Jackson Browne.

Jackson Browne vs. GOP Highlights Increasing Role of Music in Politics

July 22, 2009 03:00 PM
by Anita Gutierrez-Folch
The unauthorized use of songs during political campaigns has gained momentum in recent years as politicians try to exploit the power of music to draw support from voters.

Protecting Musicians’ Rights

Musician Jackson Brown has settled his lawsuit against John McCain and the Republican Party for unauthorized use of his song “Running on Empty” during the 2008 presidential campaign, The Associated Press reports. The settlement also stipulates that the Republican Party promise “not to use any musician’s work without permission in future campaigns.”

Entertainers such as musicians and Hollywood celebrities have played an increasingly significant role in political campaigns over recent years, hoping to appeal to the general public with their endorsement of a particular candidate’s platform. The problem begins, however, when an entertainer’s work is utilized without their consent.

Brown, a 60-year-old singer-songwriter and active supporter of Barack Obama’s campaign, did not approve of the use of his song in a Web advertisement that made fun of Obama’s energy proposal. “This settlement is really a great affirmation of what I believed my rights to be, and all writers’ rights to be,” he told the AP.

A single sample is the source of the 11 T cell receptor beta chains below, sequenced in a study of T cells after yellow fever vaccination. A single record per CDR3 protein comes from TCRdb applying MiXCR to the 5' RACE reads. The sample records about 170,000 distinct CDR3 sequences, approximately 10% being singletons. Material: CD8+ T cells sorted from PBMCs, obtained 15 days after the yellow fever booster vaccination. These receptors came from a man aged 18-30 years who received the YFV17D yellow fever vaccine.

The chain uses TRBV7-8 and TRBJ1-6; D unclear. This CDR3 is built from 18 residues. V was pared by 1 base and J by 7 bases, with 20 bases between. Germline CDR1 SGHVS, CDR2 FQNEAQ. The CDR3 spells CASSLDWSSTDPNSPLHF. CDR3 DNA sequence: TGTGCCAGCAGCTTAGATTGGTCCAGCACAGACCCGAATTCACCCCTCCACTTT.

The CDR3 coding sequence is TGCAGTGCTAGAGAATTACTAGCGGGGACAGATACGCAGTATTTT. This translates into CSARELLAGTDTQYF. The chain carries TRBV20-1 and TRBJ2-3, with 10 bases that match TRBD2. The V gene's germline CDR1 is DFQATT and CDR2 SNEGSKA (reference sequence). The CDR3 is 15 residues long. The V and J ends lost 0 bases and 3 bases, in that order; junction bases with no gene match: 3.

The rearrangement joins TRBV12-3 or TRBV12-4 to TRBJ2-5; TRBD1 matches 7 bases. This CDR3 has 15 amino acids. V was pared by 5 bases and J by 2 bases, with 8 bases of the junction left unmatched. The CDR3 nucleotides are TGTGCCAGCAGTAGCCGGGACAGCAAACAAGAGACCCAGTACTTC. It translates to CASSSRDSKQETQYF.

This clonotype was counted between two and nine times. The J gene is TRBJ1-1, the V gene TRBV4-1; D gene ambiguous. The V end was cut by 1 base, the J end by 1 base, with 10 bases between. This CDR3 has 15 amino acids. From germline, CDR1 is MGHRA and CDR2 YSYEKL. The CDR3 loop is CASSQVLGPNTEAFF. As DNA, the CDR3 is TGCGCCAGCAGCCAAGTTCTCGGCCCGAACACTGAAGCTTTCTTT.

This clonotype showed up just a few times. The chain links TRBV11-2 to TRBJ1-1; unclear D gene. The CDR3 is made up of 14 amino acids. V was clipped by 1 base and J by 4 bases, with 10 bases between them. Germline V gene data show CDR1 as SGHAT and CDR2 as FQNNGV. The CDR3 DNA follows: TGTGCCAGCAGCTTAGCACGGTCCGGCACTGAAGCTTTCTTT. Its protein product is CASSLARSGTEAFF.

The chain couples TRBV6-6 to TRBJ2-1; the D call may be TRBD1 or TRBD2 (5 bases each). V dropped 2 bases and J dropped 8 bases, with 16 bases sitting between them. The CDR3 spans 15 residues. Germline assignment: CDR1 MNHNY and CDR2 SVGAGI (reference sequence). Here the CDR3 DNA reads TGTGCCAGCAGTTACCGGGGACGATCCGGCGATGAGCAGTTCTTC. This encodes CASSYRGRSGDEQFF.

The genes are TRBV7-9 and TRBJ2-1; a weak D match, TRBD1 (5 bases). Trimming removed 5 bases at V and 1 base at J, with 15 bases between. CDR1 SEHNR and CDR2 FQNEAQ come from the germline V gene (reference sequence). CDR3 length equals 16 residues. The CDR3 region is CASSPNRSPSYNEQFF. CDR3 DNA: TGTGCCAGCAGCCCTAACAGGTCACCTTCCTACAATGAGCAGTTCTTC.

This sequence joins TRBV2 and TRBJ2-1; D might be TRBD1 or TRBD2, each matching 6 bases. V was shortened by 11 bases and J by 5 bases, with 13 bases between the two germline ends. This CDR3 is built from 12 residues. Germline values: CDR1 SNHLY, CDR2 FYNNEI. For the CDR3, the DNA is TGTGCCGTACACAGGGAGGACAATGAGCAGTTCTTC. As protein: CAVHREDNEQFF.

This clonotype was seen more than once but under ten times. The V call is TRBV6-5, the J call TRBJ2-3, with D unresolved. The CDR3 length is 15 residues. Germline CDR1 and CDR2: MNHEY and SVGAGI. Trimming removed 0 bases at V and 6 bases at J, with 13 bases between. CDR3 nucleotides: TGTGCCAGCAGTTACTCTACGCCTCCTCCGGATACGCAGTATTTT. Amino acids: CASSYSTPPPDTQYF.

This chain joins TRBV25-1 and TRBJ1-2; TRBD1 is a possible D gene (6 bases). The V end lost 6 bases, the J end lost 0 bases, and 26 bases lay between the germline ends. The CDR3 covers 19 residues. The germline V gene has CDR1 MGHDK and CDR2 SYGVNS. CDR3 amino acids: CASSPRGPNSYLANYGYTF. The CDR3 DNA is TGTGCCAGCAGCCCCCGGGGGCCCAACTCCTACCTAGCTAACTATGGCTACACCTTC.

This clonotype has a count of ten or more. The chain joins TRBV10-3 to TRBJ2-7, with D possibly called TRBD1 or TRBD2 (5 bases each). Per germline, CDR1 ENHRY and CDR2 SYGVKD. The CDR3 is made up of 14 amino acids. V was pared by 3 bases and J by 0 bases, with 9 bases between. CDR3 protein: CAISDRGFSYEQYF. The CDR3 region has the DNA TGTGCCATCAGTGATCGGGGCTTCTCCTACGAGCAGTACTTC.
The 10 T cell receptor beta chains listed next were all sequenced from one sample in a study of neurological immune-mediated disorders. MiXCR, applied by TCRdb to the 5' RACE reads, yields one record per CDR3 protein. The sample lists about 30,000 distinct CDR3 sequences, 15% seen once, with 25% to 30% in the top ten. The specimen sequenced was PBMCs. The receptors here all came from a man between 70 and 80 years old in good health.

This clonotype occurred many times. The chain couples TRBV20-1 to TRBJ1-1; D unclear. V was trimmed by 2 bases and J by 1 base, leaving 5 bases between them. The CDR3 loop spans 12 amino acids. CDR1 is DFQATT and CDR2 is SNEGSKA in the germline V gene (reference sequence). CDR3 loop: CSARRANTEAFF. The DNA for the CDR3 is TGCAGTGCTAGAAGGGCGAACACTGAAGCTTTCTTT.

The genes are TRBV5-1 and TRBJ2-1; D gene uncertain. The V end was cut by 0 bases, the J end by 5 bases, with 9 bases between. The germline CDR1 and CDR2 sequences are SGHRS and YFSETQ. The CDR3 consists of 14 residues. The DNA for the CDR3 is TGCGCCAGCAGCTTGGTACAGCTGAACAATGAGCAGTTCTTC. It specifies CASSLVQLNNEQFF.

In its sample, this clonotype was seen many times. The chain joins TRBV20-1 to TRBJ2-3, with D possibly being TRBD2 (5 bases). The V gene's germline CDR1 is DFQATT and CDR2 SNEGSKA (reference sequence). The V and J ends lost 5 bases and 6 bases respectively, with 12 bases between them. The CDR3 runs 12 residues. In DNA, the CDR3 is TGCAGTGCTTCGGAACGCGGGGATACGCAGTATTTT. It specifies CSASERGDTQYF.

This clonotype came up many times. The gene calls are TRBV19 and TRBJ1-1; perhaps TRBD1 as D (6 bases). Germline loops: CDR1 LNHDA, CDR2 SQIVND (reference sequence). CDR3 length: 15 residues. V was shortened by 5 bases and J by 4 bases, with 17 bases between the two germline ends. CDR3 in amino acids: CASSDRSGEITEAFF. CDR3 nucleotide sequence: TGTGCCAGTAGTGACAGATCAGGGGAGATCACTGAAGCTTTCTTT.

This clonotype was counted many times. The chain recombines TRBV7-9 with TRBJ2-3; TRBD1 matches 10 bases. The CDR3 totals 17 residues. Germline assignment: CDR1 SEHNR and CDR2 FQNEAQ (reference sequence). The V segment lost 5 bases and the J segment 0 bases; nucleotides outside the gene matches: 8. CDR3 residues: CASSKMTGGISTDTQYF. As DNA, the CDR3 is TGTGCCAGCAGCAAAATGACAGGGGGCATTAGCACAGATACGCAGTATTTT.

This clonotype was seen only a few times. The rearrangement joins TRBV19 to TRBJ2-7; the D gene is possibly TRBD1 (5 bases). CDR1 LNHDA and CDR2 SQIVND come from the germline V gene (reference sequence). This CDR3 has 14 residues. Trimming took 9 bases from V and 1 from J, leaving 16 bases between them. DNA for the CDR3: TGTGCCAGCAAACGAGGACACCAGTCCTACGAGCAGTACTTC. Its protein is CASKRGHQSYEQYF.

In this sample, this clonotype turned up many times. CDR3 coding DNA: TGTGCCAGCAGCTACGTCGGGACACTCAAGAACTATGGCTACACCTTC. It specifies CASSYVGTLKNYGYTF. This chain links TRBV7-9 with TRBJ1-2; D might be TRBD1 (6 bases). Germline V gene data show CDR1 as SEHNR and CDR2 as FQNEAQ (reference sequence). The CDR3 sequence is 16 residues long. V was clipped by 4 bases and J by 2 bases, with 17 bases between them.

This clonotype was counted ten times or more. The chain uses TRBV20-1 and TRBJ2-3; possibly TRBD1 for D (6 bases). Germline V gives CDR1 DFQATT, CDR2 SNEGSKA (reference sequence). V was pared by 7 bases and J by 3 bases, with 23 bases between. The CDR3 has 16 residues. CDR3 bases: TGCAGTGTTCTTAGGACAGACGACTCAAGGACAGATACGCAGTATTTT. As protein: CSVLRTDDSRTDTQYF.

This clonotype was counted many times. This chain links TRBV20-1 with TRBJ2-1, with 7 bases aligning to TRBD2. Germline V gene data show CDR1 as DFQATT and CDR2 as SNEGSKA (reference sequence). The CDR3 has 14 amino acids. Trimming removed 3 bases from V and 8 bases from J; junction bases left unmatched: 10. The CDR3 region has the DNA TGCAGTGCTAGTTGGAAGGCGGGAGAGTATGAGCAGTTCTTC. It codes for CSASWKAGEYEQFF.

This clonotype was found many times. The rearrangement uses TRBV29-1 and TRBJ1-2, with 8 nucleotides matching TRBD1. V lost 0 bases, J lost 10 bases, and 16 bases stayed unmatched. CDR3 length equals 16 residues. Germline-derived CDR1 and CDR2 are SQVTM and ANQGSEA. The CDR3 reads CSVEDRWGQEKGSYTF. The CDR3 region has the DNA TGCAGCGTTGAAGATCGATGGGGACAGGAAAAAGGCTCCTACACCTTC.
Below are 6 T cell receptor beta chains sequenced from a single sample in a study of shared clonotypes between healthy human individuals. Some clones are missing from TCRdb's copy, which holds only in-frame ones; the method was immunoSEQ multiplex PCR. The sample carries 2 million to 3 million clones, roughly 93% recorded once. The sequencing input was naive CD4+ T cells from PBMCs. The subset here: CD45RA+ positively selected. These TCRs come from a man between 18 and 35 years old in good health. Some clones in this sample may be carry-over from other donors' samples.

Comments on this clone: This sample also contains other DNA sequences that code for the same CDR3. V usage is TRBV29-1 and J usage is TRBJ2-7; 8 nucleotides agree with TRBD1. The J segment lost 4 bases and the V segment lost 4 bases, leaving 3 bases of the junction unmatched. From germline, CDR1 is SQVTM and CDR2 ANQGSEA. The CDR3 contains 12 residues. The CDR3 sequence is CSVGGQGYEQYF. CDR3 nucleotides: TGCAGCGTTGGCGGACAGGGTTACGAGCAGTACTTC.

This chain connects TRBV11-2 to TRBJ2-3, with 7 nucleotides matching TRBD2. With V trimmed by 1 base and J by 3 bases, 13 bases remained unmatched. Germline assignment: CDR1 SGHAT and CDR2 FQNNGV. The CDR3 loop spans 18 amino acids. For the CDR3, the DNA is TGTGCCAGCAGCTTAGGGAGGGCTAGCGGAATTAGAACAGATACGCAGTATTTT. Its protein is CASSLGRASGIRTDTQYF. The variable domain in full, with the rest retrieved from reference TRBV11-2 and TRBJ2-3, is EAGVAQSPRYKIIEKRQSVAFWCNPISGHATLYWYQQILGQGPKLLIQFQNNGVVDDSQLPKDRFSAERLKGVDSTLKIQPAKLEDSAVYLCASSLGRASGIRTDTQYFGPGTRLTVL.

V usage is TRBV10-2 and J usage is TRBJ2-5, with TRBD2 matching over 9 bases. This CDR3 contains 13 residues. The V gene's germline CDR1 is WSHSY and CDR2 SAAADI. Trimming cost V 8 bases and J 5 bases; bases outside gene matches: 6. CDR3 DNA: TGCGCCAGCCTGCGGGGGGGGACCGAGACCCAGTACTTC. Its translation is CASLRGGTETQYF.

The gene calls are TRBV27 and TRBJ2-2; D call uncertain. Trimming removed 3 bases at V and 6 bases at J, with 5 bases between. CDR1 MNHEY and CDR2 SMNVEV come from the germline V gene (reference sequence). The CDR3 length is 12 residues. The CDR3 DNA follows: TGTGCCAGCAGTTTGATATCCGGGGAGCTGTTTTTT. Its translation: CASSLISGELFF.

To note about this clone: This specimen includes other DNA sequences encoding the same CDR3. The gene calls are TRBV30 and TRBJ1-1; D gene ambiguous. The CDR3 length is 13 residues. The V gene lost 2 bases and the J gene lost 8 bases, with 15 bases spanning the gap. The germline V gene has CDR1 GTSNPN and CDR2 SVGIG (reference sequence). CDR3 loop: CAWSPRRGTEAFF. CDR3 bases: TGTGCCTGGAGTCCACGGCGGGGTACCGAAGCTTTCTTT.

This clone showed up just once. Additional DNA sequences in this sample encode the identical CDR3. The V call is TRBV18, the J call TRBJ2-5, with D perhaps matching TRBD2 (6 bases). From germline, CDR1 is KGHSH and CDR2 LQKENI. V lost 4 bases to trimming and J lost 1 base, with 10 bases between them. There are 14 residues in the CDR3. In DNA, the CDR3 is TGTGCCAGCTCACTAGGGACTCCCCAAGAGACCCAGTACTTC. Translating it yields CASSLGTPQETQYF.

Although McCain’s campaign reportedly “ran afoul of several musicians” for using their work without permission during his campaign, the AP mentions that Obama was also guilty: Sam Moore asked him to stop using the song “Soul Man” during his campaign.

Background: A common offense

The issue of unauthorized use of musical material for political purposes is not a new one. In February 2008, for instance, musician Tom Scholz from the band “Boston” accused Republican presidential candidate Mike Huckabee of using his hit “More Than a Feeling” as part of his campaign without the band’s permission. “By using my song, and my band's name Boston, you have taken something of mine and used it to promote ideas to which I am opposed. In other words, I think I've been ripped off, dude!” he told the AP.

Similarly, A&M Records asked Louisiana Republican candidate David Duke to stop using Bryan Adams’ song, “(Everything I Do) I Do It for You,” during his campaign back in 1991. According to the Los Angeles Times, Adams also asked Louisiana radio stations to stop playing the song until after the election, to avoid mistaken associations and protect voters from being “unintentionally influenced to vote for the man.”

According to the AP, other singers have felt honored by the use of their songs for political campaigns they support. Celine Dion, for instance, declared to be “thrilled” that Sen. Hillary Clinton used her song, “You and I,” for her campaign, and U2 hasn’t filed complaints for Obama’s use of their “City of Blinding Lights” song at his events.

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